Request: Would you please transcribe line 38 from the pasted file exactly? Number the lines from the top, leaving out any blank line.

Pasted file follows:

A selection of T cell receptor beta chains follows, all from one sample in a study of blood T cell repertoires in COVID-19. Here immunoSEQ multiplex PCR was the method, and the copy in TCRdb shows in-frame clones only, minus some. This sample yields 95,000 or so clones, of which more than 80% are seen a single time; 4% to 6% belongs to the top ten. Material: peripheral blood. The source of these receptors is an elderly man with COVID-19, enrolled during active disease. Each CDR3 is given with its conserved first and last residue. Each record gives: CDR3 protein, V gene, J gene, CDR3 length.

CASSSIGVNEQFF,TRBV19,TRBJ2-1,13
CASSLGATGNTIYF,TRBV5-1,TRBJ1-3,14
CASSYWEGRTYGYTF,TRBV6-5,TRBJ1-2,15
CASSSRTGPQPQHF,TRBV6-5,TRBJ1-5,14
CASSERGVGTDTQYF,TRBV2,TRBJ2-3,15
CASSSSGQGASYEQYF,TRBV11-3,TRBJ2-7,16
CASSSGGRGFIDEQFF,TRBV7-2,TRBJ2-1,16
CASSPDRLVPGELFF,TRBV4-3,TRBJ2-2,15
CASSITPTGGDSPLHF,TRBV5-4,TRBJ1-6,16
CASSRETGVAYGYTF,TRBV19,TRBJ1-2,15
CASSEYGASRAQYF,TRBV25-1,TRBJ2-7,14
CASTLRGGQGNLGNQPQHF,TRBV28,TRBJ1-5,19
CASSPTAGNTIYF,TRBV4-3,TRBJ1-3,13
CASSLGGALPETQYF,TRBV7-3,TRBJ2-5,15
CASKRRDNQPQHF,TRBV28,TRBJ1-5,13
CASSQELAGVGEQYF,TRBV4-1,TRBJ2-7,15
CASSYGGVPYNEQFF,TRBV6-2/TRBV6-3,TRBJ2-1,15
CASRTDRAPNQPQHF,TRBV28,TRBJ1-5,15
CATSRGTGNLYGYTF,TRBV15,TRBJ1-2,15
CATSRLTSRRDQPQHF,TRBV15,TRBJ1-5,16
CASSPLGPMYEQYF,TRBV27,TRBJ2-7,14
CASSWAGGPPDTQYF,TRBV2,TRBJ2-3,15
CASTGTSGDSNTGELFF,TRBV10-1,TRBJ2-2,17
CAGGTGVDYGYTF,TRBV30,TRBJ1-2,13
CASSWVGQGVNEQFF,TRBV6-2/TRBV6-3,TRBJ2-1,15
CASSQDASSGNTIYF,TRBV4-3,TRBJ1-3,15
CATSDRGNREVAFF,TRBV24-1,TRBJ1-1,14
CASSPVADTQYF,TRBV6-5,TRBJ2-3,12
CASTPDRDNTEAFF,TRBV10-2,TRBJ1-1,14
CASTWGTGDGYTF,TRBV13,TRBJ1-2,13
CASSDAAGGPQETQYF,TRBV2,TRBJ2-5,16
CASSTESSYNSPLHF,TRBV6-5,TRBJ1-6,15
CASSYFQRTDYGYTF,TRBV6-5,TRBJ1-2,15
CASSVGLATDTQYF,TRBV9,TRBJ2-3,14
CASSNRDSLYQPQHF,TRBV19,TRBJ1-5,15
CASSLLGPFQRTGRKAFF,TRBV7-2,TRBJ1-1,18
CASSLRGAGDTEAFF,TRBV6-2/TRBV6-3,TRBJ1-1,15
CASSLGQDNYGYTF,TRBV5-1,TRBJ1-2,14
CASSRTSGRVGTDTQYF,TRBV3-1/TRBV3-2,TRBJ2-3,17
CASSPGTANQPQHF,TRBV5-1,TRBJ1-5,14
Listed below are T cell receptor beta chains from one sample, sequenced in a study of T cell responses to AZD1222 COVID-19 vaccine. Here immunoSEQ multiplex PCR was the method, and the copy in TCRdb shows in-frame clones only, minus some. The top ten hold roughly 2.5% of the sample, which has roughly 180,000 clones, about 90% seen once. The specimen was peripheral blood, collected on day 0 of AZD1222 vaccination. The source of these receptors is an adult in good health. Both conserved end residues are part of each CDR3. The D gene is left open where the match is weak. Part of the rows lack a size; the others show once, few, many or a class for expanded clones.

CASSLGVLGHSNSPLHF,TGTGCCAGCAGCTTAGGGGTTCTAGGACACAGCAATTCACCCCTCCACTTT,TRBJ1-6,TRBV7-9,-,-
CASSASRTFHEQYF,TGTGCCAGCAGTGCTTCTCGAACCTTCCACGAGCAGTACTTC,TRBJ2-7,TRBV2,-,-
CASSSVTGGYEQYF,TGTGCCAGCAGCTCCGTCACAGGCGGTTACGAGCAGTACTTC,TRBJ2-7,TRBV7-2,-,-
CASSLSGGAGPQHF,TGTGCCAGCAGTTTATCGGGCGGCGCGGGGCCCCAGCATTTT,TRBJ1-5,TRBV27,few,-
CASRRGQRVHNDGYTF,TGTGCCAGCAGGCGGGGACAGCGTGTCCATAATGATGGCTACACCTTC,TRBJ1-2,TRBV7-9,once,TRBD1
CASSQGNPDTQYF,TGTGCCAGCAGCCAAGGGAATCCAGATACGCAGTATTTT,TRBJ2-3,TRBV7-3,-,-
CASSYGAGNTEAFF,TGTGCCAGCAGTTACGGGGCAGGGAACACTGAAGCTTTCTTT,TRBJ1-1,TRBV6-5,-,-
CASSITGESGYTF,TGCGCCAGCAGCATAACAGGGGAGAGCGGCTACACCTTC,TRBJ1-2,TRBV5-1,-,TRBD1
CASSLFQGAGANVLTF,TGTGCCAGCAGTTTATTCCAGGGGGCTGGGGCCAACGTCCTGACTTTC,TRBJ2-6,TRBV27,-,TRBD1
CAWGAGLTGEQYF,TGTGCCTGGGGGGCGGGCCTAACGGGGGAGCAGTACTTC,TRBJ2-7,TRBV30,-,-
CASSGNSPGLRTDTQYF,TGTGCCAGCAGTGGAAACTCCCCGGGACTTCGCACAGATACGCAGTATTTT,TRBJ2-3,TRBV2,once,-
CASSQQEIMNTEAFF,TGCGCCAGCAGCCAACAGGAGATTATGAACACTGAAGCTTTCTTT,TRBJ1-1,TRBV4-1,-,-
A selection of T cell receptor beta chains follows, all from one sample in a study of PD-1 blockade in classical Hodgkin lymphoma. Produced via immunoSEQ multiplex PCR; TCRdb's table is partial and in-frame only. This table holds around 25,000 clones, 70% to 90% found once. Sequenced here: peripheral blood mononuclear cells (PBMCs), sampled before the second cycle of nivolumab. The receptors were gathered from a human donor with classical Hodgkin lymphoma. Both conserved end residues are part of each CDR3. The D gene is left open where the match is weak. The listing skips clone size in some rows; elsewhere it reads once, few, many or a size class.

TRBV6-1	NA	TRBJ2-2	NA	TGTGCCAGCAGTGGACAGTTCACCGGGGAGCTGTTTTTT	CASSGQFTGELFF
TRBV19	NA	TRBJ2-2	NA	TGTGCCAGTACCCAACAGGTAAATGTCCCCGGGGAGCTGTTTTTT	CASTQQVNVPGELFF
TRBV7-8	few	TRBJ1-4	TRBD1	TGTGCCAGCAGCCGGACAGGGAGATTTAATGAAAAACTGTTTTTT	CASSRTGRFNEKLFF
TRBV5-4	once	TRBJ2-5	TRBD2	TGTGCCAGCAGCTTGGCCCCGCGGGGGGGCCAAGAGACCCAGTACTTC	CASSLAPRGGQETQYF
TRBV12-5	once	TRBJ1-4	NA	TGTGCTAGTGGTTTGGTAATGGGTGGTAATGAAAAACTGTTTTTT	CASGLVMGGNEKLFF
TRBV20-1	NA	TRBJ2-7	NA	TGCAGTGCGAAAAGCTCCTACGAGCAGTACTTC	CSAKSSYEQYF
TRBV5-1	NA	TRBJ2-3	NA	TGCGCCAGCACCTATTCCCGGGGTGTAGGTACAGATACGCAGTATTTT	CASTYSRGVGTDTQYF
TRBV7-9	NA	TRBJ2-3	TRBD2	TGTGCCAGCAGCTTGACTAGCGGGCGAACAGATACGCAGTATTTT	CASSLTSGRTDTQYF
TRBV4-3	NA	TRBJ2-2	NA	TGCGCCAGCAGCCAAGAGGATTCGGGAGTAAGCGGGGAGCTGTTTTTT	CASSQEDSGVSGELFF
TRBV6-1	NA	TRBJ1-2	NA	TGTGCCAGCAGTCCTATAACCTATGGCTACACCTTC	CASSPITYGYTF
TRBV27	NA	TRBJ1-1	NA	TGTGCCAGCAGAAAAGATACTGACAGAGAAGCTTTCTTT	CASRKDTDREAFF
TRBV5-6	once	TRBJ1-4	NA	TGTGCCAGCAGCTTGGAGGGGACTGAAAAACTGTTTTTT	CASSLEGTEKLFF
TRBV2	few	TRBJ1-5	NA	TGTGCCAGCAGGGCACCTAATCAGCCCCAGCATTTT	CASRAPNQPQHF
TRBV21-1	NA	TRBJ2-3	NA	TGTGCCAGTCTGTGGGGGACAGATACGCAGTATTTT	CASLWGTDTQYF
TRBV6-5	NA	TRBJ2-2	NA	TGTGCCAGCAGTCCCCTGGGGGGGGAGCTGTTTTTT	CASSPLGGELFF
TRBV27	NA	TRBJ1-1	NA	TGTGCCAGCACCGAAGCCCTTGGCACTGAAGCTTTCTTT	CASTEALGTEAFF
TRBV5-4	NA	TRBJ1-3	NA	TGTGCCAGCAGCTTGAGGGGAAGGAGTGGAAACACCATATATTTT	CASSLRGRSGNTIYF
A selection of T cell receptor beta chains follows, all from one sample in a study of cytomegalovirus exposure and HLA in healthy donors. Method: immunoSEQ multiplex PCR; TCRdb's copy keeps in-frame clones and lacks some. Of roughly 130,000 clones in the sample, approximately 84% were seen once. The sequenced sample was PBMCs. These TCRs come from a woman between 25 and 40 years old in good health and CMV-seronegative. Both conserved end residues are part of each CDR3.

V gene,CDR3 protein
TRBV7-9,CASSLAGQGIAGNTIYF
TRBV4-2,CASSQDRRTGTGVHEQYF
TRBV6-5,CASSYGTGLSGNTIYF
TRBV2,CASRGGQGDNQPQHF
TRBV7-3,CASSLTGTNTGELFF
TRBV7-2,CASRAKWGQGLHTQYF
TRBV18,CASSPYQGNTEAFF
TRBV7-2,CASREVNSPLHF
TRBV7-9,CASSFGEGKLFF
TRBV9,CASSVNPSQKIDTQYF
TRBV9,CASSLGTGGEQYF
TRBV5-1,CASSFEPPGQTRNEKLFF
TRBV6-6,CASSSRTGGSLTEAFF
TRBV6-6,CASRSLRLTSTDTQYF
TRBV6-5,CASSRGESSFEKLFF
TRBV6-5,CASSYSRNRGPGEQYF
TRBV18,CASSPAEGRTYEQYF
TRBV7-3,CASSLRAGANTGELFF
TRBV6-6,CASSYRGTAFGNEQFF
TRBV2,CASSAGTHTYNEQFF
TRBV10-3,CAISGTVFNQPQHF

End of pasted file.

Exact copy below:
CASSLRGAGDTEAFF,TRBV6-2/TRBV6-3,TRBJ1-1,15